Remarkable Ohio

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316 Pike Street
Cincinnati

, OH

This Federal house was begun about 1820 for Martin Baum (1765-1831), one of Cincinnati’s early merchants. Art patron and abolitionist Nicholas Longworth (1782-1863) lived here for more than thirty years and commissioned the notable landscape murals in the foyer painted by African-American artist Robert S. Duncanson (1821-1872). Iron magnate David Sinton (1808-1900), the subsequent owner, bequeathed the house to his daughter Anna Sinton Taft (1852?-1931). She and her husband Charles Phelps Taft (1843-1929), older half-brother of William Howard Taft (1857-1930), who accepted his party’s nomination for president from the portico in 1908, assembled the acclaimed art collection displayed here. Bequeathed to the people of Cincinnati in 1927, the Taft Museum of Art opened to the public in 1932. It was designated a National Historic Landmark in 1973.

1800 Triplett Blvd
Akron

, OH

A colossus of engineering acumen and structural steel, the Airdock was built in 1929 as the construction facility for the U.S. Navy’s rigid airships, the USS Akron (1931) and USS Macon (1933). The airships, or dirigibles, served as the fleet’s aerial watchdogs, but with the advancement of aircraft carriers, the Navy no longer needed these leviathans of the skies, which were large enough to carry five biplanes. Eleven steel parabolic arches, cresting at 211 feet, create one of the largest open space interiors in the world and shelter more than 364,000 square feet of floor space. Only one of the arches is fixed to its concrete piling. Its 660-ton spherical doors rest on flatbed railroad cars to open. The Airdock, a National Civil Engineering Landmark, was added to the National Register of Historic Places in 1973.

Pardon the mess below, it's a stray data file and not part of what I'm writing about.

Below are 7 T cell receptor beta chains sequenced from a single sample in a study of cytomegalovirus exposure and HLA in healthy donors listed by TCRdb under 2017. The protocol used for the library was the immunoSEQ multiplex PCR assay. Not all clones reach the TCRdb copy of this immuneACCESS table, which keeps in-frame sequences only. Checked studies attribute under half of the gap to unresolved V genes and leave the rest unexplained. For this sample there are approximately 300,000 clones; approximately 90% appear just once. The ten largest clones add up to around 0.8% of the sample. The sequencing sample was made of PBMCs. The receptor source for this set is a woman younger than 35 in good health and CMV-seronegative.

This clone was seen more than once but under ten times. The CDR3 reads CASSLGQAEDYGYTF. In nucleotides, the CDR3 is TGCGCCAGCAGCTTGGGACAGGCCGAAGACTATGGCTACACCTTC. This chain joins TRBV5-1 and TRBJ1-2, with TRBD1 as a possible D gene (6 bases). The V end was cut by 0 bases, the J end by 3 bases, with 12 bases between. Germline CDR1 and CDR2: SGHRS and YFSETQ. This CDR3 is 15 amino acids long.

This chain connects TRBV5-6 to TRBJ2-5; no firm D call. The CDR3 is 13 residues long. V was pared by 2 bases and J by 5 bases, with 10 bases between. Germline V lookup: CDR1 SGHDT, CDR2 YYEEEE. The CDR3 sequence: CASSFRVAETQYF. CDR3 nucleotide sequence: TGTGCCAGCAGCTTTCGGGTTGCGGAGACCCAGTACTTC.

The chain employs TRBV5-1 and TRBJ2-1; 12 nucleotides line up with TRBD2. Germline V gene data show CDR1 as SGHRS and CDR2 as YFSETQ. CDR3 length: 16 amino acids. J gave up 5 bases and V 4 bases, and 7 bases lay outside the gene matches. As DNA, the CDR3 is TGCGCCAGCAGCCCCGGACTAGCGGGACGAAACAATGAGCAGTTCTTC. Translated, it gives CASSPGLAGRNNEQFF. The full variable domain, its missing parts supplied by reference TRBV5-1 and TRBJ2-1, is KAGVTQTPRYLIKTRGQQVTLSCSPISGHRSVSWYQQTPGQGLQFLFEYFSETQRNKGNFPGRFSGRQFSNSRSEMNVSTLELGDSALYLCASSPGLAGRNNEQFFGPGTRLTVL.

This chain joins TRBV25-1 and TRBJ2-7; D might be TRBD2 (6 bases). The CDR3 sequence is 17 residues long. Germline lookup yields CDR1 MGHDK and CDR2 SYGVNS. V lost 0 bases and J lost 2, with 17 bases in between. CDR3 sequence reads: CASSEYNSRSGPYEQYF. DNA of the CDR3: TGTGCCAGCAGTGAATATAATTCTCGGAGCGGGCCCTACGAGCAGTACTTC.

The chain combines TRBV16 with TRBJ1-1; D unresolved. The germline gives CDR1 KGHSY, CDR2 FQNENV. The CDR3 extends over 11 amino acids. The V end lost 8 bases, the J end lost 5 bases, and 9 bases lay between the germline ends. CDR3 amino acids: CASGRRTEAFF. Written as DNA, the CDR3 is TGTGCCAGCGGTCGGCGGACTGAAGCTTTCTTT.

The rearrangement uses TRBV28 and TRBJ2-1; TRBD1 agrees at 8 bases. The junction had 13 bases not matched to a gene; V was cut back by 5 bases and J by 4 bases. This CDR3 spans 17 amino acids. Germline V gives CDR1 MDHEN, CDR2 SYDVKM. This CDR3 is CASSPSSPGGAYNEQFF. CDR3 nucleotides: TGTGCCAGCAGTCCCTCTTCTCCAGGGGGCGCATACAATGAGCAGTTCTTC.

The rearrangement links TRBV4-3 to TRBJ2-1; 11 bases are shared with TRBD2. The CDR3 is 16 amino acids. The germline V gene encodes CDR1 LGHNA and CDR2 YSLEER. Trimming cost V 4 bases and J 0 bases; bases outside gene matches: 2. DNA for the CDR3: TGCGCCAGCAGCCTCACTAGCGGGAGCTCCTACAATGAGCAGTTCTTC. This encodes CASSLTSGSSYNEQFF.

Across from 7686 N Palmyra Road
Canfield

, OH

In 1827, noted evangelist Walter Scott came to Canfield and visited with a number of area Baptist families living on Palmyra Road and in the vicinity of Dean Hill. A follower of Alexander Campbell, Scott delivered powerful sermons that persuaded some to establish a new church congregation in the Disciple faith. After meeting in congregation members’ homes, a framed meeting house was erected circa 1830 on land purchased from William and Orsemus Dean. This church stood across from William Dean’s brick residence. A burial ground was provided at the site with existing grave markers dating to 1837. Veterans from all the wars of this nation are buried here, including Benjamin Dean of the 105th Ohio Infantry Regiment who died from wounds suffered in the 1863 Battle of Murfreesboro in Tennessee. (continued on other side)

Piqua Public Square
Piqua

, OH

William McCulloch was born in Holmes County where he was educated in a one-room schoolhouse before moving to Wooster to attend high school and the College of Wooster. He attained prominence as Ohio’s Speaker of the House from 1939-1943 and House member from the Fourth Ohio Congressional District from 1948-1973. During his time in Washington, McCulloch was best known as a co-sponsor and staunch advocate of the Civil Rights Act of 1964. He was recognized by President Lyndon Johnson as the prime mover for passage of this landmark legislation. As a conservative Republican voice in the House, he was instrumental in championing other civil rights legislation, including fair housing and public accommodations. McCulloch was a founding partner in 1928 of the Piqua law firm that bears his name.

1502 W. Central Avenue
Toledo

, OH